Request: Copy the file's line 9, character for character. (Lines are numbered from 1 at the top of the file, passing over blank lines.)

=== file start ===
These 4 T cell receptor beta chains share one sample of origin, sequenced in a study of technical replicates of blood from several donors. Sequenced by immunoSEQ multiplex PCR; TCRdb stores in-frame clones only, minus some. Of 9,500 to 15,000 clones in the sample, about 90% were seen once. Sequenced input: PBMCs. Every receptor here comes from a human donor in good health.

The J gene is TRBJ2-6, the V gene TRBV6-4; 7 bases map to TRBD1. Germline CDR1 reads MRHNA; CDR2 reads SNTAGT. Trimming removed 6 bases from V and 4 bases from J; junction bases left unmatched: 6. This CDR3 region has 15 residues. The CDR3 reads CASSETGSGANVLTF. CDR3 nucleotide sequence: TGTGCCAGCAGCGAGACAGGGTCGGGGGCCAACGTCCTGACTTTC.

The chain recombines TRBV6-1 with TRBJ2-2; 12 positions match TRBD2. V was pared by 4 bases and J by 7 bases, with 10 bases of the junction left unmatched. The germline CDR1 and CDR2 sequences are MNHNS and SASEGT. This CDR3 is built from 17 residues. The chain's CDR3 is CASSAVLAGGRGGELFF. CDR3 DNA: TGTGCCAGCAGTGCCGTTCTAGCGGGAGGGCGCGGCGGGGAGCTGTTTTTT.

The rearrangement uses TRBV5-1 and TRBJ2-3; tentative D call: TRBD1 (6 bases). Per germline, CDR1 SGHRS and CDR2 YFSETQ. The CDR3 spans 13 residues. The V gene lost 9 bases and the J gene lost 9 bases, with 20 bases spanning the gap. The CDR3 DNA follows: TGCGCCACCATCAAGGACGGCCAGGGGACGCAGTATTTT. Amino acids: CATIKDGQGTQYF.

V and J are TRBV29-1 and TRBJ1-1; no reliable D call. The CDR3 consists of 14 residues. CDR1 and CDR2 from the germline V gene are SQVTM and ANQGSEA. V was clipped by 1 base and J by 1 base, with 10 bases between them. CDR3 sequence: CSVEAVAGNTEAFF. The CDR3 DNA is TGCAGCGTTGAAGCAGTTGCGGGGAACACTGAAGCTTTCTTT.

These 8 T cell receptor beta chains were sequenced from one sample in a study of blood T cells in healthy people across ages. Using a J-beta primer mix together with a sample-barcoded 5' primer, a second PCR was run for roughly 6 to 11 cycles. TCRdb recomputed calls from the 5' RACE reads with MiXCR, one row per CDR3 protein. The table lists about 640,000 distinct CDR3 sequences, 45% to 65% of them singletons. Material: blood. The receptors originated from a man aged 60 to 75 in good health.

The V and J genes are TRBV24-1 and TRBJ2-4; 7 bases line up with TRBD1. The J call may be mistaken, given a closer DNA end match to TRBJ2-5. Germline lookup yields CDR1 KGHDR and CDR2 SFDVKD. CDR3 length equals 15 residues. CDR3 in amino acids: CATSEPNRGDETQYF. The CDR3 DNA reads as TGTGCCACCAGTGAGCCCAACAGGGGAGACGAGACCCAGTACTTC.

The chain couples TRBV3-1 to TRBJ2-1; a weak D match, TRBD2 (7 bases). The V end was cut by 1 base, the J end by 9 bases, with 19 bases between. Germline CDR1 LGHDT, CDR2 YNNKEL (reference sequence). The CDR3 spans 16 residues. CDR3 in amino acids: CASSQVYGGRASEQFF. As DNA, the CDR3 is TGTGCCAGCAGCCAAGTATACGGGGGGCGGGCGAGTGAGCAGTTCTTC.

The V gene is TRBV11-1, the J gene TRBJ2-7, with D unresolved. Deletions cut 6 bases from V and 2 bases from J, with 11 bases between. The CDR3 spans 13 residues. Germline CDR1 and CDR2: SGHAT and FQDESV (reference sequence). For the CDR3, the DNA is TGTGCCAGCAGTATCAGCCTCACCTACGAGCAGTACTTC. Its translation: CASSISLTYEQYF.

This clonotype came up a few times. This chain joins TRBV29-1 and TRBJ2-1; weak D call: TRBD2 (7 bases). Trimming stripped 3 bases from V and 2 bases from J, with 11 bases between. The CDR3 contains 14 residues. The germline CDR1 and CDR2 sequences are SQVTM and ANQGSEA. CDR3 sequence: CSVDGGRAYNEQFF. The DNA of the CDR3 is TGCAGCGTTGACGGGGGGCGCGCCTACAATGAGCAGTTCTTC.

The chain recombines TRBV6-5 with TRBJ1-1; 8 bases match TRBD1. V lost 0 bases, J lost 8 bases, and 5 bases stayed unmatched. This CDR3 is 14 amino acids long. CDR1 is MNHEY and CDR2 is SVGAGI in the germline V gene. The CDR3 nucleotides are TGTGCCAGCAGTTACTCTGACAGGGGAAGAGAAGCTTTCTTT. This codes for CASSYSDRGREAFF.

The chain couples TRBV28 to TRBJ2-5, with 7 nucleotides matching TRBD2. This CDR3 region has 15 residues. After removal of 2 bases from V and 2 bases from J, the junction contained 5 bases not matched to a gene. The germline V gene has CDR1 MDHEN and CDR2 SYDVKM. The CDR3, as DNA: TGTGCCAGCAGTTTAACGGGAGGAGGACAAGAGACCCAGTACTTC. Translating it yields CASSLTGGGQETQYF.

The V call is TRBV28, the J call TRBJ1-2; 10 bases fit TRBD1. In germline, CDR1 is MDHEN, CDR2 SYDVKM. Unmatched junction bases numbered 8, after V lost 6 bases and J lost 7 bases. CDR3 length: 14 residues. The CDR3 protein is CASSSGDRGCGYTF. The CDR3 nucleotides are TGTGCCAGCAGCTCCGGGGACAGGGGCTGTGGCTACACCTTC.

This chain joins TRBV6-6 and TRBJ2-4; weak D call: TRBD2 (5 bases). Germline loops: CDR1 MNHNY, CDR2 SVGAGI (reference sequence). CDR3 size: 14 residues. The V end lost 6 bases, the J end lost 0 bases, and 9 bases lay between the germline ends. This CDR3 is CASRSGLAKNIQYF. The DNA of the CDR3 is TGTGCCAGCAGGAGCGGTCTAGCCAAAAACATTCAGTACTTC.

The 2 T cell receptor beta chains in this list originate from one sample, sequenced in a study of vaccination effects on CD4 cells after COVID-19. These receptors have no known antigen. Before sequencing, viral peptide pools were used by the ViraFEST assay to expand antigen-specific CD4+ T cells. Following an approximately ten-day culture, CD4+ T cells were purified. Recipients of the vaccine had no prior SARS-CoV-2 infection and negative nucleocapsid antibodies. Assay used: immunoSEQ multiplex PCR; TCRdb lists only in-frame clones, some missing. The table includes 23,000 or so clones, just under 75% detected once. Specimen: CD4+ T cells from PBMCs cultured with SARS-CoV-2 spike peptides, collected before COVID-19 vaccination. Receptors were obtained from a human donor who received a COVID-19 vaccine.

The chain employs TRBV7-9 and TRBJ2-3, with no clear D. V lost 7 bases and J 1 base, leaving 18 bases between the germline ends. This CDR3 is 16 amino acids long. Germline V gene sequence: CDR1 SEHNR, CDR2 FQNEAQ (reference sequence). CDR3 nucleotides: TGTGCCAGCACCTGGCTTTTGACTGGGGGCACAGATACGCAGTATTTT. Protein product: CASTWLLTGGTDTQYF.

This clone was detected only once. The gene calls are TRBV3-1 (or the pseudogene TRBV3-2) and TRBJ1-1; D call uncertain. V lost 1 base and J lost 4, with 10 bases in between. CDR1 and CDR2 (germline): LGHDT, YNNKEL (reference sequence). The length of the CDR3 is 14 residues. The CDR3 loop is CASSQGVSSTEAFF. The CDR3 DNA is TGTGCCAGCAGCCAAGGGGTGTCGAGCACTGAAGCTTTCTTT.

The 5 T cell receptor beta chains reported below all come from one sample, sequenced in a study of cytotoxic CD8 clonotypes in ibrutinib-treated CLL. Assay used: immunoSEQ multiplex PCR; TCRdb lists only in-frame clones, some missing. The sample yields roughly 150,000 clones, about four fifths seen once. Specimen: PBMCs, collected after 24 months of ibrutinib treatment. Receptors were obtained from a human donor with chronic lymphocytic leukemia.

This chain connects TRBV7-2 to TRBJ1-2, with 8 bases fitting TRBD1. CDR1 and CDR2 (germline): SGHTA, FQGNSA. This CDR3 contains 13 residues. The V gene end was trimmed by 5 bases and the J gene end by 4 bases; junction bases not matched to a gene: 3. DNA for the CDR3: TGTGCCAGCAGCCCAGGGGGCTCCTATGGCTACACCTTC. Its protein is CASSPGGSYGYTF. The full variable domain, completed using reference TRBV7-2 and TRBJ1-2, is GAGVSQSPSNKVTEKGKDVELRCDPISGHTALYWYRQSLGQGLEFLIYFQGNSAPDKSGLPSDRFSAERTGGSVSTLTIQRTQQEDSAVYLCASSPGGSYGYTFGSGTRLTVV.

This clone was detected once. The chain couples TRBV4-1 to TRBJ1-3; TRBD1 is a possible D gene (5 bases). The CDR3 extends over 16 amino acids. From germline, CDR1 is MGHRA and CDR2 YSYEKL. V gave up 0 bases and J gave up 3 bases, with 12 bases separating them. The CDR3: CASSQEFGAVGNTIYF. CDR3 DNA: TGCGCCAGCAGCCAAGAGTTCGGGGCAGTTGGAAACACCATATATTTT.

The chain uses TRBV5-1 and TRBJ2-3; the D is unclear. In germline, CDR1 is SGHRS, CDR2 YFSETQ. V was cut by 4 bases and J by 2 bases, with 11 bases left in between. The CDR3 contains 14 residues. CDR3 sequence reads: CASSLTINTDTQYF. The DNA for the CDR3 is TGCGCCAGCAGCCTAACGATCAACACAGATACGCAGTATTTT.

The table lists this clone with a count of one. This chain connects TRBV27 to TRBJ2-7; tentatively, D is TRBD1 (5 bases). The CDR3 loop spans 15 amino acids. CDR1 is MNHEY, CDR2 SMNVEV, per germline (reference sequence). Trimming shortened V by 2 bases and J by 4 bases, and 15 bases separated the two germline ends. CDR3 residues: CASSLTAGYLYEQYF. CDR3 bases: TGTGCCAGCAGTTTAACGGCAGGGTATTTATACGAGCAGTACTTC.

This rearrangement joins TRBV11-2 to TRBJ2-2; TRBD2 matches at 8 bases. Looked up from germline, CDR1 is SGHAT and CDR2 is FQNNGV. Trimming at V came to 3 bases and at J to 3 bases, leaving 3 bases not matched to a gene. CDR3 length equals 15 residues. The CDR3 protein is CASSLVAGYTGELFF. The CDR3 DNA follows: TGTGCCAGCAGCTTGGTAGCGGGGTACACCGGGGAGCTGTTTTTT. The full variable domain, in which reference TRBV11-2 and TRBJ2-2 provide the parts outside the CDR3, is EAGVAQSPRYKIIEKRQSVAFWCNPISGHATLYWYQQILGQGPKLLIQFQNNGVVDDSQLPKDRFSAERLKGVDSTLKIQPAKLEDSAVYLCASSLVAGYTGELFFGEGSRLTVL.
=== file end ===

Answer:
The V gene is TRBV11-1, the J gene TRBJ2-7, with D unresolved. Deletions cut 6 bases from V and 2 bases from J, with 11 bases between. The CDR3 spans 13 residues. Germline CDR1 and CDR2: SGHAT and FQDESV (reference sequence). For the CDR3, the DNA is TGTGCCAGCAGTATCAGCCTCACCTACGAGCAGTACTTC. Its translation: CASSISLTYEQYF.